Sandwiched between the Q3 and the Q7, Audi Q5 has not been very successful in the Indian market but with the facelift for 2013 model year, this car has been injected with pleasant modifications.
Audi’s mid range luxury SUV Q5 came back to the markets with a facelift in 2013. Living under the shadow of its elder cousin, the Q7, this car did not receive very good response since it was originally launched in 2009. Audi therefore worked on a mild nip and tuck to reinforce the position of Q5 in markets.
With three engine options – 2.0 TDI, 3.0 TDI and 2.0 TFSI - the Q5 line-up now also comprises a range of variants to suit most budgets. After the makeover, there may not be very marked changes on the visual front but there is a thicker set of equipment and that would make the SUV more endearing to premium, luxury SUV buyers.
Did the new Audi Q5 also acquire the skills to please its drivers? Let’s delve deeper into what the 2.0 TDI with 1968 cc 4 cylinder common rail diesel engine has to offer. Ecardlr has an analysis of its looks, strengths, performance and value for money proposition.
You need to inspect the facelifted Q5 very carefully to notice any visible differences in external looks. The front grille has changed and gets Audi’s distinctly hexagonal frame instead of the trapezoidal outline seen on the older version. Its detailing differs as per the engine under the hood and 2.0 TDI has vertical struts. New daytime running lights improve the luminosity of the headlamps and the round fog lamps get chrome bezels. Front bumper has also changed for a more chiselled appearance. The side skirts and wheel arch trims look prominent on the refreshed Audi Q5. Chrome strip for window lining and aluminium roof rails highlight the side profile. It is also accentuated by the sloping coupe like roofline of the car. Seventeen inch alloy wheels have 235/65 R17 tyres.
The tail lamps retain their design but are longer and have new LED inserts. There’s a new and more striking outlay for the twin tip diffuser too. The Q7 may be the brawniest of Audis in the Quattro segment but the new Q5 does have a persona of its own and is not simply a ‘cheaper replica’ of the Q7. With regards to body and chassis, this car shares A4’s MLB platform but it is 226 mm taller than the A4. Use of aluminium on the engine hood and tail gate has helped to reduce the weight of this otherwise bulky SUV.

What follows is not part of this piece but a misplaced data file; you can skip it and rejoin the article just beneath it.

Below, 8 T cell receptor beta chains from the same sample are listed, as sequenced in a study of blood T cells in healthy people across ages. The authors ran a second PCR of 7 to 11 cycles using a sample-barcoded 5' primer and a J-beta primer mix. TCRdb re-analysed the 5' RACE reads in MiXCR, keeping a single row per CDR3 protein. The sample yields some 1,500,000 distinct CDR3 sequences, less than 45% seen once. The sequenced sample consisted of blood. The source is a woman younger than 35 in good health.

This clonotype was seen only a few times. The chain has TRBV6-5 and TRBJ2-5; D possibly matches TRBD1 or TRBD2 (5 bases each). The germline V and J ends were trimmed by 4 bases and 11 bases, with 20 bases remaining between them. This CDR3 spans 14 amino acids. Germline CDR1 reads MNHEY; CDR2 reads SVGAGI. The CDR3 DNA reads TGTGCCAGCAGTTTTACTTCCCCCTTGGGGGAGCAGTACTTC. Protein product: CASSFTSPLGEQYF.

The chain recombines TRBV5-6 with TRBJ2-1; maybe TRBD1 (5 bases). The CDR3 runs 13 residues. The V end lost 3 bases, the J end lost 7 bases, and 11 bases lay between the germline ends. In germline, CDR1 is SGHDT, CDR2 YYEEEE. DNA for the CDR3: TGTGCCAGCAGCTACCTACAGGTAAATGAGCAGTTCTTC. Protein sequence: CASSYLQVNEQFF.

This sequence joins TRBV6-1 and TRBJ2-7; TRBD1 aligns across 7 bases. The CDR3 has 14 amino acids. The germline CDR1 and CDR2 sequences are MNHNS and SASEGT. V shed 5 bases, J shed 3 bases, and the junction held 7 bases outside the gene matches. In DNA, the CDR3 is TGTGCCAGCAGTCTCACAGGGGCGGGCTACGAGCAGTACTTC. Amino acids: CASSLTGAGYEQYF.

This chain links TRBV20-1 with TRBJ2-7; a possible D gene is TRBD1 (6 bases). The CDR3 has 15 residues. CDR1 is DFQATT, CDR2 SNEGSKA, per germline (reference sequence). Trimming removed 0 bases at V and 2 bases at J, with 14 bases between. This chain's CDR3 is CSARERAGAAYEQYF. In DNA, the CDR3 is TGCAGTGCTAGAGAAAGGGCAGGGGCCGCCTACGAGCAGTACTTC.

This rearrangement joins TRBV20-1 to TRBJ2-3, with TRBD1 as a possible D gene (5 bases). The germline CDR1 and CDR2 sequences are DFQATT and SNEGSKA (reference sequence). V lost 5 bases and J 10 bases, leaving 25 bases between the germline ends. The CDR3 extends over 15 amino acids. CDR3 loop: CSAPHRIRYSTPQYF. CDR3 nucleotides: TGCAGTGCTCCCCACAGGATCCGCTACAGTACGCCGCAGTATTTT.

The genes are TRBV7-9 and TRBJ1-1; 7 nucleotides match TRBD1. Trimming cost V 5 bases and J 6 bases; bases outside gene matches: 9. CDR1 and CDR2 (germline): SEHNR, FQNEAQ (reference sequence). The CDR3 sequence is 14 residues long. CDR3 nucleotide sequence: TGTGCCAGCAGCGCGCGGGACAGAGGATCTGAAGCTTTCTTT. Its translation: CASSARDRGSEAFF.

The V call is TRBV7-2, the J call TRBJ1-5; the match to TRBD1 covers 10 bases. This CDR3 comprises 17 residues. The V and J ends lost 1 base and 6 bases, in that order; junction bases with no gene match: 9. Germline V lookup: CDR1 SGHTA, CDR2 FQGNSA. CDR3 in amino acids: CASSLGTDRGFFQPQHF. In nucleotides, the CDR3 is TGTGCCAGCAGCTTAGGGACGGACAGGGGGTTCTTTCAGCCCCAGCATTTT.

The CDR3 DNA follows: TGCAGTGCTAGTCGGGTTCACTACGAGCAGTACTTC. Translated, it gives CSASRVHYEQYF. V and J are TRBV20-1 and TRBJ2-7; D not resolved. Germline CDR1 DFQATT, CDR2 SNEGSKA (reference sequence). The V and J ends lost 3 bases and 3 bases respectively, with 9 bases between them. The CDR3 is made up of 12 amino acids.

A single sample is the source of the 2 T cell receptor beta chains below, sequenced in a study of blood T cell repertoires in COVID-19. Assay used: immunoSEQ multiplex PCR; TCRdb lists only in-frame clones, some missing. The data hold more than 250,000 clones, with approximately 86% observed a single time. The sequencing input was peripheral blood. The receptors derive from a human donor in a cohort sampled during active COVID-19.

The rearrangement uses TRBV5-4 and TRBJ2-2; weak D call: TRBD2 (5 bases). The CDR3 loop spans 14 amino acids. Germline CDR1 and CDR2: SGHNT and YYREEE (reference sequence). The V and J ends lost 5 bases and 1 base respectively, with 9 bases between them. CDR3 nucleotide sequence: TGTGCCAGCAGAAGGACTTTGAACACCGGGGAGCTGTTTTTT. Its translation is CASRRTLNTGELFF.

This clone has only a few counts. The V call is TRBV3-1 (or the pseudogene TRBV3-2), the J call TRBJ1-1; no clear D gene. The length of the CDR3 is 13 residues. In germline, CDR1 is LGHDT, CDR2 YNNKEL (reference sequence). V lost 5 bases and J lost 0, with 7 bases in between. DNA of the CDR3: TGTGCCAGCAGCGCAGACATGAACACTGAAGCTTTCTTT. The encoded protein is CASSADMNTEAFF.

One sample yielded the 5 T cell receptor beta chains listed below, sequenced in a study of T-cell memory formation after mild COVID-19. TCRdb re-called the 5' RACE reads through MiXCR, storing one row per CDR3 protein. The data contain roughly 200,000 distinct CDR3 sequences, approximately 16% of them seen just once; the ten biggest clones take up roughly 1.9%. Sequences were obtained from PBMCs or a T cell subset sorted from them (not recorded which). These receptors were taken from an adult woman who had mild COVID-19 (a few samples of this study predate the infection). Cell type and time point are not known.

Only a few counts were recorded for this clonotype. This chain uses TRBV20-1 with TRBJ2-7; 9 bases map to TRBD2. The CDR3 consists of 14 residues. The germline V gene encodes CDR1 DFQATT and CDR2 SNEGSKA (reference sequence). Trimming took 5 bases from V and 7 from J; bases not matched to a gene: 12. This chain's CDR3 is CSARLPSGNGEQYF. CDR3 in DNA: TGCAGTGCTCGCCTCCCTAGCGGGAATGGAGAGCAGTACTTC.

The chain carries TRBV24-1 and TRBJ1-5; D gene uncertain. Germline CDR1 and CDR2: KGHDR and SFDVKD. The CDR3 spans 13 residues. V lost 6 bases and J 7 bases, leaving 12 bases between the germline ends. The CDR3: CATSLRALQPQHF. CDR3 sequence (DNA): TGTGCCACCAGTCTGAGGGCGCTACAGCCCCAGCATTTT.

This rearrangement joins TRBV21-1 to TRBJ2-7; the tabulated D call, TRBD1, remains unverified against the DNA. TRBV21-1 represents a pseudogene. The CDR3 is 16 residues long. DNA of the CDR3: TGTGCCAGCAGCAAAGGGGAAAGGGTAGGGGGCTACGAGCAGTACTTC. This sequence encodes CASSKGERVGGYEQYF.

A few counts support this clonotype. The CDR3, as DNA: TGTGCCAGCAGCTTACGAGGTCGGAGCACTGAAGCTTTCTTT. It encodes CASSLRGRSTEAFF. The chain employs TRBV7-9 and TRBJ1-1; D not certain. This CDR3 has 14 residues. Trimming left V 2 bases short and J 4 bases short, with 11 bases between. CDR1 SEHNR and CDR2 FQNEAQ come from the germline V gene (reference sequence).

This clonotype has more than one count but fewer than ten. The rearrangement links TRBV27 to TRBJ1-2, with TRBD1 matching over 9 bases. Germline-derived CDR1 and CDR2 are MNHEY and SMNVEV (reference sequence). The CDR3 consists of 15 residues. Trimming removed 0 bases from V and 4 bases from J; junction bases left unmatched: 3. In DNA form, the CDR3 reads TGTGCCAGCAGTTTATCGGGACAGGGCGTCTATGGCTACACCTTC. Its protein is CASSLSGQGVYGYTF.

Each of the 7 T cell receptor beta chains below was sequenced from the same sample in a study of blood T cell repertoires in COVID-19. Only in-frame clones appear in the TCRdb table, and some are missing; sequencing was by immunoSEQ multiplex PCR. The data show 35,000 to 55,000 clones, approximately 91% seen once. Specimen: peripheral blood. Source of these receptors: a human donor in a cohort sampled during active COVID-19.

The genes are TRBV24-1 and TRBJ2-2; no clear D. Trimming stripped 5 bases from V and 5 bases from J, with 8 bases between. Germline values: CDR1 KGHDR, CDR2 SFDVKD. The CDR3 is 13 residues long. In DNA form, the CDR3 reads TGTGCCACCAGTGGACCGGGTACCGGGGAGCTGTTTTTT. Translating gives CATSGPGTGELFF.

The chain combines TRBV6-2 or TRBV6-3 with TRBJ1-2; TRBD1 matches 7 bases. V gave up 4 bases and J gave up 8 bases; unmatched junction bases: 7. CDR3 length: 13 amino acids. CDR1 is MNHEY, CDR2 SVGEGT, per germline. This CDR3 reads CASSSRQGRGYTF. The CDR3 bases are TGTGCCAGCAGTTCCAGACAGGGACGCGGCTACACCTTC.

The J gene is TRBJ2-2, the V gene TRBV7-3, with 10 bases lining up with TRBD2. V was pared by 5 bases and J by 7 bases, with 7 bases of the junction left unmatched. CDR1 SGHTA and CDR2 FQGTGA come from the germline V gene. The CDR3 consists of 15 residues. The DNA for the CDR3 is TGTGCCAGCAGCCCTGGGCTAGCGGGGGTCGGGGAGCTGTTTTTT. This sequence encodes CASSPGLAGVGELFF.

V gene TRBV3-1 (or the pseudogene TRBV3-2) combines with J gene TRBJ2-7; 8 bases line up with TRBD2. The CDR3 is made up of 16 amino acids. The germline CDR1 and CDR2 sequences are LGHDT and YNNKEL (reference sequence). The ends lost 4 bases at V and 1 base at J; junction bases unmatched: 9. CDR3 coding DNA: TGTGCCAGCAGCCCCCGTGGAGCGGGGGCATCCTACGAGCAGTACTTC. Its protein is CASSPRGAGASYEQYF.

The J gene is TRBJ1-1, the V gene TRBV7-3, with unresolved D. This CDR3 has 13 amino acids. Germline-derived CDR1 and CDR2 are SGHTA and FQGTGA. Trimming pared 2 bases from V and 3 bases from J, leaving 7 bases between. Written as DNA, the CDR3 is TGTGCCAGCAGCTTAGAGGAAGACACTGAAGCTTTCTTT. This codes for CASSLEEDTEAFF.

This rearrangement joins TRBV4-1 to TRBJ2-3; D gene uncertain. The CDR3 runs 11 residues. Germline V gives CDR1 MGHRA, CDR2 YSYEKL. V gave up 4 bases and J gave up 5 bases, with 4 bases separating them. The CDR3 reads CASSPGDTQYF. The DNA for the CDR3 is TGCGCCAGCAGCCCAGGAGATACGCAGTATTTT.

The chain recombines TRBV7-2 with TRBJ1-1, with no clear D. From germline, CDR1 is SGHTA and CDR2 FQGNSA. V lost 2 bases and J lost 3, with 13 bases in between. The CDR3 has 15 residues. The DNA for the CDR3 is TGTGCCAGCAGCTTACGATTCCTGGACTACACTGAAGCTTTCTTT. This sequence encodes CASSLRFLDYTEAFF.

Climb onto one of the seats and you will see how the interiors now feel richer and more refined. Audi’s Q5 cabin is also a good example of fine ergonomics. The controls on the centre console look neatly and placed. But then this cabin design is quite similar to that of A4 except for the higher dashboard. As an SUV’s cabin, it lacks the flair that is so obvious in a Volkswagen Touareg with bigger buttons, switches and knobs.
The refreshed car has better equipment and gadget galore. The MMI control system is so intuitive to use and this time its graphics have a better resolution especially for the sat-nav feature.
A serious defect that still persists in Q5’s cabin is with the driving stance. In the transformation to right hand drive, the gearbox bell housing pushes the pedal box to the right. While this SUV’s higher-set driving position implies that this is not as awkward as it feels in the A4, it still causes an uncomfortable twist in the lower body and spoils the long distance comfort. For a German luxury car manufacturer, this is critical overlooking on the basics.
On the brighter side, the roomy cabin offers plenty of legroom to four adults in front and rear part of cabin. You can also have three people on the bench seat. The high roofline makes for adequate headroom too. With 540 litres of space, the cargo compartment can take in loads of luggage for your week long vacation. The hooks and fastenings are standard features of the boot space to secure the baggage. It also has power sockets. Three zone automatic climate control adds to luxury factor.